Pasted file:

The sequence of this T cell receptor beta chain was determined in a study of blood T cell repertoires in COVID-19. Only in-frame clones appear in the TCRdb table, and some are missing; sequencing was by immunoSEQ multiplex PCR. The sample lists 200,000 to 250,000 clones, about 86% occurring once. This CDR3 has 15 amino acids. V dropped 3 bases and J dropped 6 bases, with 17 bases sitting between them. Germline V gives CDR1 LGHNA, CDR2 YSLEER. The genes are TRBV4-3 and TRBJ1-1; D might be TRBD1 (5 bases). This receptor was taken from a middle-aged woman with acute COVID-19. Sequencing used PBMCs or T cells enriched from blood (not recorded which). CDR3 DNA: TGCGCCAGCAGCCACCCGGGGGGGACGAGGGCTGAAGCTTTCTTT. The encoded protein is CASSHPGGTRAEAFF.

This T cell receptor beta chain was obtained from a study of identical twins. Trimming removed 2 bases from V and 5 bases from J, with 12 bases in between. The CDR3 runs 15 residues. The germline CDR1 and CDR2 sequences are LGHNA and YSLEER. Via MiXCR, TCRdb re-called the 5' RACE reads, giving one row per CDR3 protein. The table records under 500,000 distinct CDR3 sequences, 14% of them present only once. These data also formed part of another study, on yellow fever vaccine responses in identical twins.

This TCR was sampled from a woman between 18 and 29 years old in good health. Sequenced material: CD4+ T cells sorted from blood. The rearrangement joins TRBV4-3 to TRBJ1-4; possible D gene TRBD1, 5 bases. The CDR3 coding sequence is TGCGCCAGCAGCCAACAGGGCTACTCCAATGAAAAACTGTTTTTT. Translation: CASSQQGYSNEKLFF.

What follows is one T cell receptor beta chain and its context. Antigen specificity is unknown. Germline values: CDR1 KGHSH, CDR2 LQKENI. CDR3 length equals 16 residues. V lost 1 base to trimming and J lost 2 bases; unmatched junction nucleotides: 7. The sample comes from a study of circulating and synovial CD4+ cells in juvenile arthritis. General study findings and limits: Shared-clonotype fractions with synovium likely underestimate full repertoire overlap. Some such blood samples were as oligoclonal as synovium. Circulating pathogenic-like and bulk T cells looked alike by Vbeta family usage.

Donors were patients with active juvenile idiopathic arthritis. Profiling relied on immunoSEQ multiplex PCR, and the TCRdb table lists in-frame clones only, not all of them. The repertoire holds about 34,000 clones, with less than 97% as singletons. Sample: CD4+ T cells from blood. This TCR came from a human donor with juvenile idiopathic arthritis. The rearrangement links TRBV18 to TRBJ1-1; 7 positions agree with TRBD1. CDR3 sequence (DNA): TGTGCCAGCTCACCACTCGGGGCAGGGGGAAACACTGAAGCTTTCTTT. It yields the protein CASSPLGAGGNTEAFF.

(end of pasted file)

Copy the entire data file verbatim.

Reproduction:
The sequence of this T cell receptor beta chain was determined in a study of blood T cell repertoires in COVID-19. Only in-frame clones appear in the TCRdb table, and some are missing; sequencing was by immunoSEQ multiplex PCR. The sample lists 200,000 to 250,000 clones, about 86% occurring once. This CDR3 has 15 amino acids. V dropped 3 bases and J dropped 6 bases, with 17 bases sitting between them. Germline V gives CDR1 LGHNA, CDR2 YSLEER. The genes are TRBV4-3 and TRBJ1-1; D might be TRBD1 (5 bases). This receptor was taken from a middle-aged woman with acute COVID-19. Sequencing used PBMCs or T cells enriched from blood (not recorded which). CDR3 DNA: TGCGCCAGCAGCCACCCGGGGGGGACGAGGGCTGAAGCTTTCTTT. The encoded protein is CASSHPGGTRAEAFF.

This T cell receptor beta chain was obtained from a study of identical twins. Trimming removed 2 bases from V and 5 bases from J, with 12 bases in between. The CDR3 runs 15 residues. The germline CDR1 and CDR2 sequences are LGHNA and YSLEER. Via MiXCR, TCRdb re-called the 5' RACE reads, giving one row per CDR3 protein. The table records under 500,000 distinct CDR3 sequences, 14% of them present only once. These data also formed part of another study, on yellow fever vaccine responses in identical twins.

This TCR was sampled from a woman between 18 and 29 years old in good health. Sequenced material: CD4+ T cells sorted from blood. The rearrangement joins TRBV4-3 to TRBJ1-4; possible D gene TRBD1, 5 bases. The CDR3 coding sequence is TGCGCCAGCAGCCAACAGGGCTACTCCAATGAAAAACTGTTTTTT. Translation: CASSQQGYSNEKLFF.

What follows is one T cell receptor beta chain and its context. Antigen specificity is unknown. Germline values: CDR1 KGHSH, CDR2 LQKENI. CDR3 length equals 16 residues. V lost 1 base to trimming and J lost 2 bases; unmatched junction nucleotides: 7. The sample comes from a study of circulating and synovial CD4+ cells in juvenile arthritis. General study findings and limits: Shared-clonotype fractions with synovium likely underestimate full repertoire overlap. Some such blood samples were as oligoclonal as synovium. Circulating pathogenic-like and bulk T cells looked alike by Vbeta family usage.

Donors were patients with active juvenile idiopathic arthritis. Profiling relied on immunoSEQ multiplex PCR, and the TCRdb table lists in-frame clones only, not all of them. The repertoire holds about 34,000 clones, with less than 97% as singletons. Sample: CD4+ T cells from blood. This TCR came from a human donor with juvenile idiopathic arthritis. The rearrangement links TRBV18 to TRBJ1-1; 7 positions agree with TRBD1. CDR3 sequence (DNA): TGTGCCAGCTCACCACTCGGGGCAGGGGGAAACACTGAAGCTTTCTTT. It yields the protein CASSPLGAGGNTEAFF.